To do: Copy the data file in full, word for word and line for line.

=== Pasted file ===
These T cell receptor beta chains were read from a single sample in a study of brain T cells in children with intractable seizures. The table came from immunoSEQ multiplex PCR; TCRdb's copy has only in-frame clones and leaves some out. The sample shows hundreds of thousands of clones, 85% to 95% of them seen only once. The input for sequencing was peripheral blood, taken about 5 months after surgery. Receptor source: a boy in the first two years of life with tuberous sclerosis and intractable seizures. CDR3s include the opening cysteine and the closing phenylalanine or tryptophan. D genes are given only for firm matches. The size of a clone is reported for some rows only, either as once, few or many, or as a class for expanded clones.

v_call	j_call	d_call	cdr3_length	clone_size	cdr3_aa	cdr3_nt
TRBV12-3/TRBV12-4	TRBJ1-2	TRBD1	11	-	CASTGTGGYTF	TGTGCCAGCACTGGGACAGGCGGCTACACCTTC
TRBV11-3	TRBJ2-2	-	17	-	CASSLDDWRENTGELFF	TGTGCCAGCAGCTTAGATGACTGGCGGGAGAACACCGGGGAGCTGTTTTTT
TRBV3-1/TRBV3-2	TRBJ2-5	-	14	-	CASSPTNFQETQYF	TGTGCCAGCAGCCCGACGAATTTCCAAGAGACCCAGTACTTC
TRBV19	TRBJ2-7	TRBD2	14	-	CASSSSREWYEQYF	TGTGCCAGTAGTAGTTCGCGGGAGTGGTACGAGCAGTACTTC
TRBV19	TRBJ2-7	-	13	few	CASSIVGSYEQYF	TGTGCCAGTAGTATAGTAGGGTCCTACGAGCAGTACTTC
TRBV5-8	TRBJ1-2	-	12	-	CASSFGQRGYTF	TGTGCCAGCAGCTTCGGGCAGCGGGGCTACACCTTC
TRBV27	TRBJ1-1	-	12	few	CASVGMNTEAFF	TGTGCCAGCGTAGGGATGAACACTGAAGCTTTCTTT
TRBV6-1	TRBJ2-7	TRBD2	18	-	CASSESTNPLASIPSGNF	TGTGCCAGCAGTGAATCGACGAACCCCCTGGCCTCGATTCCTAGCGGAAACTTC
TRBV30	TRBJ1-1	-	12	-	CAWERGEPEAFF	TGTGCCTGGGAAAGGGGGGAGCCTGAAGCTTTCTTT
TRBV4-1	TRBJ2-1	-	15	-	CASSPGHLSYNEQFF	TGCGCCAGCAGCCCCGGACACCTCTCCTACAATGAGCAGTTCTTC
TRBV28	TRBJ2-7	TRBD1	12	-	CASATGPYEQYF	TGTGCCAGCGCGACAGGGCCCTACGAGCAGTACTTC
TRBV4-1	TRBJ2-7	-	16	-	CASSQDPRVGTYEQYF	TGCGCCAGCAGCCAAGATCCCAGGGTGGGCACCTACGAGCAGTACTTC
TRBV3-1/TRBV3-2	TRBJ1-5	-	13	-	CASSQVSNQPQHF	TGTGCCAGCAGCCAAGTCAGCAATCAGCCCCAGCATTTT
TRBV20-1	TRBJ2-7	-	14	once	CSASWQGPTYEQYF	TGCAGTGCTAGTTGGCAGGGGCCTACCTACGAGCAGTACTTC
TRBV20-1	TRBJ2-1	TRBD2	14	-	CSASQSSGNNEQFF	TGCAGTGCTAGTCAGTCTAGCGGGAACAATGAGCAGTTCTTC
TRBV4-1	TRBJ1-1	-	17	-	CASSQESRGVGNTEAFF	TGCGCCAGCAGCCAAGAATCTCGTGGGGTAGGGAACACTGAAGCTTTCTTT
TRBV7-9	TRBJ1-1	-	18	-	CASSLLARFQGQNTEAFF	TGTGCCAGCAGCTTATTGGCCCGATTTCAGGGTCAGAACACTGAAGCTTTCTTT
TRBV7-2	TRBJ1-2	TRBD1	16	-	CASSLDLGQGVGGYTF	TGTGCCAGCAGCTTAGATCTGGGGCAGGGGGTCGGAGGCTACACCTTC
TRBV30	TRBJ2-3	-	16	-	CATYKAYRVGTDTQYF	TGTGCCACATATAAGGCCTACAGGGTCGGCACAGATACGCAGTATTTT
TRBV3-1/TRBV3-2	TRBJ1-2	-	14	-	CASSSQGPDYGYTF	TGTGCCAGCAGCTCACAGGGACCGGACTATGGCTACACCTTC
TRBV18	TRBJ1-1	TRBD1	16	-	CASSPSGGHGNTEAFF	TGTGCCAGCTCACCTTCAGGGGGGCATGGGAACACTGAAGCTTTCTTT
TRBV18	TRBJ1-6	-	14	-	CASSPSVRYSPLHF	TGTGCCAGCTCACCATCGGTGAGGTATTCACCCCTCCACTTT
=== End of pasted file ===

These T cell receptor beta chains were read from a single sample in a study of brain T cells in children with intractable seizures. The table came from immunoSEQ multiplex PCR; TCRdb's copy has only in-frame clones and leaves some out. The sample shows hundreds of thousands of clones, 85% to 95% of them seen only once. The input for sequencing was peripheral blood, taken about 5 months after surgery. Receptor source: a boy in the first two years of life with tuberous sclerosis and intractable seizures. CDR3s include the opening cysteine and the closing phenylalanine or tryptophan. D genes are given only for firm matches. The size of a clone is reported for some rows only, either as once, few or many, or as a class for expanded clones.

v_call	j_call	d_call	cdr3_length	clone_size	cdr3_aa	cdr3_nt
TRBV12-3/TRBV12-4	TRBJ1-2	TRBD1	11	-	CASTGTGGYTF	TGTGCCAGCACTGGGACAGGCGGCTACACCTTC
TRBV11-3	TRBJ2-2	-	17	-	CASSLDDWRENTGELFF	TGTGCCAGCAGCTTAGATGACTGGCGGGAGAACACCGGGGAGCTGTTTTTT
TRBV3-1/TRBV3-2	TRBJ2-5	-	14	-	CASSPTNFQETQYF	TGTGCCAGCAGCCCGACGAATTTCCAAGAGACCCAGTACTTC
TRBV19	TRBJ2-7	TRBD2	14	-	CASSSSREWYEQYF	TGTGCCAGTAGTAGTTCGCGGGAGTGGTACGAGCAGTACTTC
TRBV19	TRBJ2-7	-	13	few	CASSIVGSYEQYF	TGTGCCAGTAGTATAGTAGGGTCCTACGAGCAGTACTTC
TRBV5-8	TRBJ1-2	-	12	-	CASSFGQRGYTF	TGTGCCAGCAGCTTCGGGCAGCGGGGCTACACCTTC
TRBV27	TRBJ1-1	-	12	few	CASVGMNTEAFF	TGTGCCAGCGTAGGGATGAACACTGAAGCTTTCTTT
TRBV6-1	TRBJ2-7	TRBD2	18	-	CASSESTNPLASIPSGNF	TGTGCCAGCAGTGAATCGACGAACCCCCTGGCCTCGATTCCTAGCGGAAACTTC
TRBV30	TRBJ1-1	-	12	-	CAWERGEPEAFF	TGTGCCTGGGAAAGGGGGGAGCCTGAAGCTTTCTTT
TRBV4-1	TRBJ2-1	-	15	-	CASSPGHLSYNEQFF	TGCGCCAGCAGCCCCGGACACCTCTCCTACAATGAGCAGTTCTTC
TRBV28	TRBJ2-7	TRBD1	12	-	CASATGPYEQYF	TGTGCCAGCGCGACAGGGCCCTACGAGCAGTACTTC
TRBV4-1	TRBJ2-7	-	16	-	CASSQDPRVGTYEQYF	TGCGCCAGCAGCCAAGATCCCAGGGTGGGCACCTACGAGCAGTACTTC
TRBV3-1/TRBV3-2	TRBJ1-5	-	13	-	CASSQVSNQPQHF	TGTGCCAGCAGCCAAGTCAGCAATCAGCCCCAGCATTTT
TRBV20-1	TRBJ2-7	-	14	once	CSASWQGPTYEQYF	TGCAGTGCTAGTTGGCAGGGGCCTACCTACGAGCAGTACTTC
TRBV20-1	TRBJ2-1	TRBD2	14	-	CSASQSSGNNEQFF	TGCAGTGCTAGTCAGTCTAGCGGGAACAATGAGCAGTTCTTC
TRBV4-1	TRBJ1-1	-	17	-	CASSQESRGVGNTEAFF	TGCGCCAGCAGCCAAGAATCTCGTGGGGTAGGGAACACTGAAGCTTTCTTT
TRBV7-9	TRBJ1-1	-	18	-	CASSLLARFQGQNTEAFF	TGTGCCAGCAGCTTATTGGCCCGATTTCAGGGTCAGAACACTGAAGCTTTCTTT
TRBV7-2	TRBJ1-2	TRBD1	16	-	CASSLDLGQGVGGYTF	TGTGCCAGCAGCTTAGATCTGGGGCAGGGGGTCGGAGGCTACACCTTC
TRBV30	TRBJ2-3	-	16	-	CATYKAYRVGTDTQYF	TGTGCCACATATAAGGCCTACAGGGTCGGCACAGATACGCAGTATTTT
TRBV3-1/TRBV3-2	TRBJ1-2	-	14	-	CASSSQGPDYGYTF	TGTGCCAGCAGCTCACAGGGACCGGACTATGGCTACACCTTC
TRBV18	TRBJ1-1	TRBD1	16	-	CASSPSGGHGNTEAFF	TGTGCCAGCTCACCTTCAGGGGGGCATGGGAACACTGAAGCTTTCTTT
TRBV18	TRBJ1-6	-	14	-	CASSPSVRYSPLHF	TGTGCCAGCTCACCATCGGTGAGGTATTCACCCCTCCACTTT